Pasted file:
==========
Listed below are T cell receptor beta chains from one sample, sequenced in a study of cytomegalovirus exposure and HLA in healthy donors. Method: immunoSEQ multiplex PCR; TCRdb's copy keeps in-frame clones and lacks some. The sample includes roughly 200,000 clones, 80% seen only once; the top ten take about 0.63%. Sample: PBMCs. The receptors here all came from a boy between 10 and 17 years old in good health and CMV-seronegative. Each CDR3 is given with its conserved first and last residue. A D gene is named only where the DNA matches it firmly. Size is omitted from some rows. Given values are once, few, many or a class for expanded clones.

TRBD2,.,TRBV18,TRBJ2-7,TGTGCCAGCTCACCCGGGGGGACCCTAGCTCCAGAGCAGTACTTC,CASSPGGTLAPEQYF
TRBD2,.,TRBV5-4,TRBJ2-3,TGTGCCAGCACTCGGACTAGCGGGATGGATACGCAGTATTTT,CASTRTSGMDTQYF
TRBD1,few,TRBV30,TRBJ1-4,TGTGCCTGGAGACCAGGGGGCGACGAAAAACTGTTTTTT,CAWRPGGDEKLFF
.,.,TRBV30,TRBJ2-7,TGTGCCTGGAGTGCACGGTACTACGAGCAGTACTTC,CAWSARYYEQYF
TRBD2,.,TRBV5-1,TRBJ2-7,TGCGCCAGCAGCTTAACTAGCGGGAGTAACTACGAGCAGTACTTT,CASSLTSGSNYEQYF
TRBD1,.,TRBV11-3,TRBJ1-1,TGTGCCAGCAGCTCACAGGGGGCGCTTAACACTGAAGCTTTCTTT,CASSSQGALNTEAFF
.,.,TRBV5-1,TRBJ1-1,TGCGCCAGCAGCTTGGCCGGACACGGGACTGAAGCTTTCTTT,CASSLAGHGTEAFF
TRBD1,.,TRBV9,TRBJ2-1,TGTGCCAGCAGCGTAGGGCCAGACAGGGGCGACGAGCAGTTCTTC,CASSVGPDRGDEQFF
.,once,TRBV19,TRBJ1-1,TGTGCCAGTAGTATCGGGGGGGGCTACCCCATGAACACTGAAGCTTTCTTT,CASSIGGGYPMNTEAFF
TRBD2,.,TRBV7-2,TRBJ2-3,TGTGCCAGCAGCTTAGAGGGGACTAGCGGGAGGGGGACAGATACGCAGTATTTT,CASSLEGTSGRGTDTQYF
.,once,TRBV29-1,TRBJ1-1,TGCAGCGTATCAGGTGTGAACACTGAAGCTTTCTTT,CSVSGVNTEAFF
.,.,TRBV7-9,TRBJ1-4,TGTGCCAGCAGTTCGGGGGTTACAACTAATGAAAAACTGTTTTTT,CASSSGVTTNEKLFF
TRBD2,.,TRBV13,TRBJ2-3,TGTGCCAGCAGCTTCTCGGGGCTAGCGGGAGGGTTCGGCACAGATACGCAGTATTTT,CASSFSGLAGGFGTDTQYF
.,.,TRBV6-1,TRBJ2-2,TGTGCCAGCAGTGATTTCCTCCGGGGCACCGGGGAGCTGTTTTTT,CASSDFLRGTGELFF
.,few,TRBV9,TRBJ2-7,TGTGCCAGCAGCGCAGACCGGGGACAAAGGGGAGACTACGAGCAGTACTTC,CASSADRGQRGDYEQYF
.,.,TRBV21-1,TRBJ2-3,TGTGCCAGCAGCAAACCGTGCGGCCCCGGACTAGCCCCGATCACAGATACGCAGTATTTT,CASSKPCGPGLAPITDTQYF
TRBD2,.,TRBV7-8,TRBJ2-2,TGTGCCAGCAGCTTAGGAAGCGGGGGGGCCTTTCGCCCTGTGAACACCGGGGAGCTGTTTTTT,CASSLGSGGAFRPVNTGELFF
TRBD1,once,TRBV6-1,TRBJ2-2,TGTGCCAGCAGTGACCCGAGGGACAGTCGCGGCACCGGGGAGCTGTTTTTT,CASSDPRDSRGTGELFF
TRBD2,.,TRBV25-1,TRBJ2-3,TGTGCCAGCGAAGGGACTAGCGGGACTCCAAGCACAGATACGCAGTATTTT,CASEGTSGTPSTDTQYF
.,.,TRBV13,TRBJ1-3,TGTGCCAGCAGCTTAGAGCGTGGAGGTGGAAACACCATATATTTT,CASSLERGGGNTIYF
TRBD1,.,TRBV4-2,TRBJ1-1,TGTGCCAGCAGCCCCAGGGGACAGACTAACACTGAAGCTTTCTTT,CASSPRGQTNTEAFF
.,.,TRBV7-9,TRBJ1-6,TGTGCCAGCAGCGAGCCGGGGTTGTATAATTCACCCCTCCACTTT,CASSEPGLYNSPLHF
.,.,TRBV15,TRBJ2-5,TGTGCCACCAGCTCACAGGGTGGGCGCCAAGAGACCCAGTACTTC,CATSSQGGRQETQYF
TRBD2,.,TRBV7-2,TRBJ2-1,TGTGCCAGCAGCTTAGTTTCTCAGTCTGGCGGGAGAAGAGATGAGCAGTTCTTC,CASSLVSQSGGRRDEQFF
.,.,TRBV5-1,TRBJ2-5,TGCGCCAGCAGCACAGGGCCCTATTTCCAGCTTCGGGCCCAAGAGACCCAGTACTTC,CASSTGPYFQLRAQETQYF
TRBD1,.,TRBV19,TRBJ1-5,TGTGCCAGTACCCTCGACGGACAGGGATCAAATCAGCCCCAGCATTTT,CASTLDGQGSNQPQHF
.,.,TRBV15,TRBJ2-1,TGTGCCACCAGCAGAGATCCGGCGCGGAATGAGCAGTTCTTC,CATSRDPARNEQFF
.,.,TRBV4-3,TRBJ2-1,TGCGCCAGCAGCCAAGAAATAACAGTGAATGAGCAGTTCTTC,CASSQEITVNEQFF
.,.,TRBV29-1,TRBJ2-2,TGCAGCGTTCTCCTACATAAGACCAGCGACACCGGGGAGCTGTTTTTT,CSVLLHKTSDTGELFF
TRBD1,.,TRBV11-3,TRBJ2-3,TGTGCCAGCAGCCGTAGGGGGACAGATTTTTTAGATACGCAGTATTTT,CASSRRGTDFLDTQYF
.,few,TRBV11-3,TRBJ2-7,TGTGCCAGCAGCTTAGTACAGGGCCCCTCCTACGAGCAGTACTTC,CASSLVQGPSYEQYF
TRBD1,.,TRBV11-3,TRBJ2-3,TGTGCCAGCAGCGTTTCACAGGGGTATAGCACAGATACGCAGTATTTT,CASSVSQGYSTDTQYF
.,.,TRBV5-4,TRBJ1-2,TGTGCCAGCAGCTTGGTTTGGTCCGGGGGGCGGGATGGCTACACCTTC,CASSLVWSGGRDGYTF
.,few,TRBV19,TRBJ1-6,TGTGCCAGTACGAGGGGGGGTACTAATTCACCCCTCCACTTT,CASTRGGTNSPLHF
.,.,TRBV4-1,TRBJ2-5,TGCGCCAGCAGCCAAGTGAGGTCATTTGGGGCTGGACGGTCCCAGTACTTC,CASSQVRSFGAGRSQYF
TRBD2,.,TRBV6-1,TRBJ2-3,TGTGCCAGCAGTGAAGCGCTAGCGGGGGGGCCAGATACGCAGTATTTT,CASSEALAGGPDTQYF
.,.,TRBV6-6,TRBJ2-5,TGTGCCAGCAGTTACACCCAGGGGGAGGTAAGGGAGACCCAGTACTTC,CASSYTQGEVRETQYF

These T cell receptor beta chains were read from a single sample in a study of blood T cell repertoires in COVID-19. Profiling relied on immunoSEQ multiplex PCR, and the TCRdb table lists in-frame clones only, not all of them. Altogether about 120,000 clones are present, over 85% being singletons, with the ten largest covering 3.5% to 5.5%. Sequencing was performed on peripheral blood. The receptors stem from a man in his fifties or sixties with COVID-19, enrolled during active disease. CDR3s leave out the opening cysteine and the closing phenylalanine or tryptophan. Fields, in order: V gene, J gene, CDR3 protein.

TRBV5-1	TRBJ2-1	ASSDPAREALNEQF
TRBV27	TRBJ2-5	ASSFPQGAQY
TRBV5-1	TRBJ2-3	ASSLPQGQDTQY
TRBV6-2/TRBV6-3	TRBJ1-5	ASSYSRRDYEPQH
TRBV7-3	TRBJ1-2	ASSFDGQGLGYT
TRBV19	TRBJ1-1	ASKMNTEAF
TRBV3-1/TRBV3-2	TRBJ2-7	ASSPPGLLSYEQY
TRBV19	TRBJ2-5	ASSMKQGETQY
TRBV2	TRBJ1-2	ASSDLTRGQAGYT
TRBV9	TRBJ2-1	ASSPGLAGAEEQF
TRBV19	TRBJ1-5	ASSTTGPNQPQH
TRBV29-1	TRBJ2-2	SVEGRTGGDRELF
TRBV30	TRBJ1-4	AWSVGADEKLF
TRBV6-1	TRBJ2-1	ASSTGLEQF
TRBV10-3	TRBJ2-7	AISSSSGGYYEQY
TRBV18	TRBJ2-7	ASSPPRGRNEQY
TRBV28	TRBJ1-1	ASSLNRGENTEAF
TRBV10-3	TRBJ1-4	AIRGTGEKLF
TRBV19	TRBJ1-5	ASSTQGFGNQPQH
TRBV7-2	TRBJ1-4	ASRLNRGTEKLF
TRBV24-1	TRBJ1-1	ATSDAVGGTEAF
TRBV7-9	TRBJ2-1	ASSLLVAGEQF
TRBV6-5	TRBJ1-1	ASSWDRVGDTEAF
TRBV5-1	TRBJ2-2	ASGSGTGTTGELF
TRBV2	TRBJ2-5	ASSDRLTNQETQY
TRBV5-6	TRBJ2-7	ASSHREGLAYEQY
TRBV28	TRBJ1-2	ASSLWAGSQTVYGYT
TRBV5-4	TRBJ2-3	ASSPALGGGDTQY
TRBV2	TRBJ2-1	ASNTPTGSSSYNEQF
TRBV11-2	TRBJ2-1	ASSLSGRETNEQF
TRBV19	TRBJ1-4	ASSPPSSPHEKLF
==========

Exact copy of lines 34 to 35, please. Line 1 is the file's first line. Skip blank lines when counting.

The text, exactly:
.,.,TRBV5-4,TRBJ1-2,TGTGCCAGCAGCTTGGTTTGGTCCGGGGGGCGGGATGGCTACACCTTC,CASSLVWSGGRDGYTF
.,few,TRBV19,TRBJ1-6,TGTGCCAGTACGAGGGGGGGTACTAATTCACCCCTCCACTTT,CASTRGGTNSPLHF